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Old 08-15-2012, 12:44 PM
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Scott, I have mine set to 4Front and 6Rear as a starting point..Had this set up
for about a week and 200miles..So far so good!!

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Old 08-15-2012, 01:39 PM
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skim
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my car came with PSS10 and i love it as well.
question is for my first DE ever in the 993, i'm planning on running 1 (softest) all around to get a feel for the rear heavy tendency. any advice on the settings?
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Old 08-15-2012, 02:59 PM
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Originally Posted by KaiB View Post
Scott, in a easy nutshell - remember that the single adjustment alters both "bump" and "rebound" (intuitive terms).

The dampers control, for the most part, the transitional phases of the car's handling; i.e., corner turn in, chassis unloading at track-out, performance over bumps and undulations, and compression up and down larger undulations.

For the street, adjust to whatever is comfortable, yet not too stiff - we're all different here.

On track, start with your street settings for a few semi-hot laps, then dial up until the car feels more "settled" at turn-in (i.e body roll is a bit more controled), run a few more laps.

Then dial up all the way to 10. You may find the car feels even better, but now jumps a bit over the little bumps and on kerbs - dial down a bit until this goes away. This is about the best you can do with the PSS10s.

If yer running full stiff on all 4 corners, and liking what you feel - from there you can fine tune a bit of handling. For us, this normally means turn-in understeer, or power on understeer mid-corner - simply dial out the front shocks a bit to help this.

FWIW, I ran 10R and 9F.

When you're done with all of this, call Steve W. and order a set of MCS dampers, tehe....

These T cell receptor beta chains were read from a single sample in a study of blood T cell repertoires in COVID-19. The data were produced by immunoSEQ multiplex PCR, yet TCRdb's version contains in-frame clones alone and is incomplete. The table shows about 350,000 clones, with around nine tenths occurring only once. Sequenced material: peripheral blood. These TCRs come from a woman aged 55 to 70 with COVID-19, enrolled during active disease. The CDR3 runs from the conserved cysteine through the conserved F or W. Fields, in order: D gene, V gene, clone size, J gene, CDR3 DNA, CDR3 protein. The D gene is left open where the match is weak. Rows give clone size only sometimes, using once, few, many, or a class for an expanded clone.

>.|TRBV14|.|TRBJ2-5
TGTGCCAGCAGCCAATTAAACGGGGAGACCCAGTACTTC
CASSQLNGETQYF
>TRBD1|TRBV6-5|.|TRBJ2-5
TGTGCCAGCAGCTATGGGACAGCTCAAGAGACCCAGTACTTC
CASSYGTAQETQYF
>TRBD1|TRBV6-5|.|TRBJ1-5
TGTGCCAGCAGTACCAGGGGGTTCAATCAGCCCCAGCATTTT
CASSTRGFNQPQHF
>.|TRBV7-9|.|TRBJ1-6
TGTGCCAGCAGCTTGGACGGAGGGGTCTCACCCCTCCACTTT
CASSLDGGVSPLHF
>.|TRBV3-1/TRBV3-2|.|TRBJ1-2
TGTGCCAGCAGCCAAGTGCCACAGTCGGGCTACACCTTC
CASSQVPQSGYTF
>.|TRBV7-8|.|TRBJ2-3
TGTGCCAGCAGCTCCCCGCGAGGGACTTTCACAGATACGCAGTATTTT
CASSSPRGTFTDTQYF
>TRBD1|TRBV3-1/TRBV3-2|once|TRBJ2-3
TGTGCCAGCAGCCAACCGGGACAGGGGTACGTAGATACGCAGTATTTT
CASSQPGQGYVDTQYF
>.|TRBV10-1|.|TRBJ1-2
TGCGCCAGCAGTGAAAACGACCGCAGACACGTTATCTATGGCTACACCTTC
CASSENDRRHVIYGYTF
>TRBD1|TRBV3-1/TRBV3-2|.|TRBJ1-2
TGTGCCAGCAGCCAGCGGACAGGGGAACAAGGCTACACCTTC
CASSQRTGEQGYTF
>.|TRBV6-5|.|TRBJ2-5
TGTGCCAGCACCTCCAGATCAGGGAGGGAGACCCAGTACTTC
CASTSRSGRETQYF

Good explanation there.

Originally Posted by skim View Post
my car came with PSS10 and i love it as well.
question is for my first DE ever in the 993, i'm planning on running 1 (softest) all around to get a feel for the rear heavy tendency. any advice on the settings?
Better to start from the middle setting on both ends and then start adjusting from there.

But one key point that many fail to do, whether shocks, tire pressures, swaybars or whatever is this:

ADJUST ONLY ONE THING AT THE TIME.

So let's say you start with middle setting on both ends, go out and car understeers a bit, soften the front for example couple of clicks softer, then go out again and see what it does. If you have adjustable sways, start messing with those until you have the car to handle basically the way you want, then fine tune with shocks.
If you adjust front softer, rear harder, sways also etc. you'll never know exactly what did what & how much so...

ADJUST ONLY ONE THING AT THE TIME.
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Old 08-15-2012, 04:19 PM
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Originally Posted by skim View Post
my car came with PSS10 and i love it as well.
question is for my first DE ever in the 993, i'm planning on running 1 (softest) all around to get a feel for the rear heavy tendency. any advice on the settings?
You aren't going to be anywhere near what you even call "fast" street driving at your first track day. Maybe, maybe, maybe you'll get some weight transfer talk toward the end of the day, but I find that premature. It's going to be all about the line, the line, the line. And then more of the line.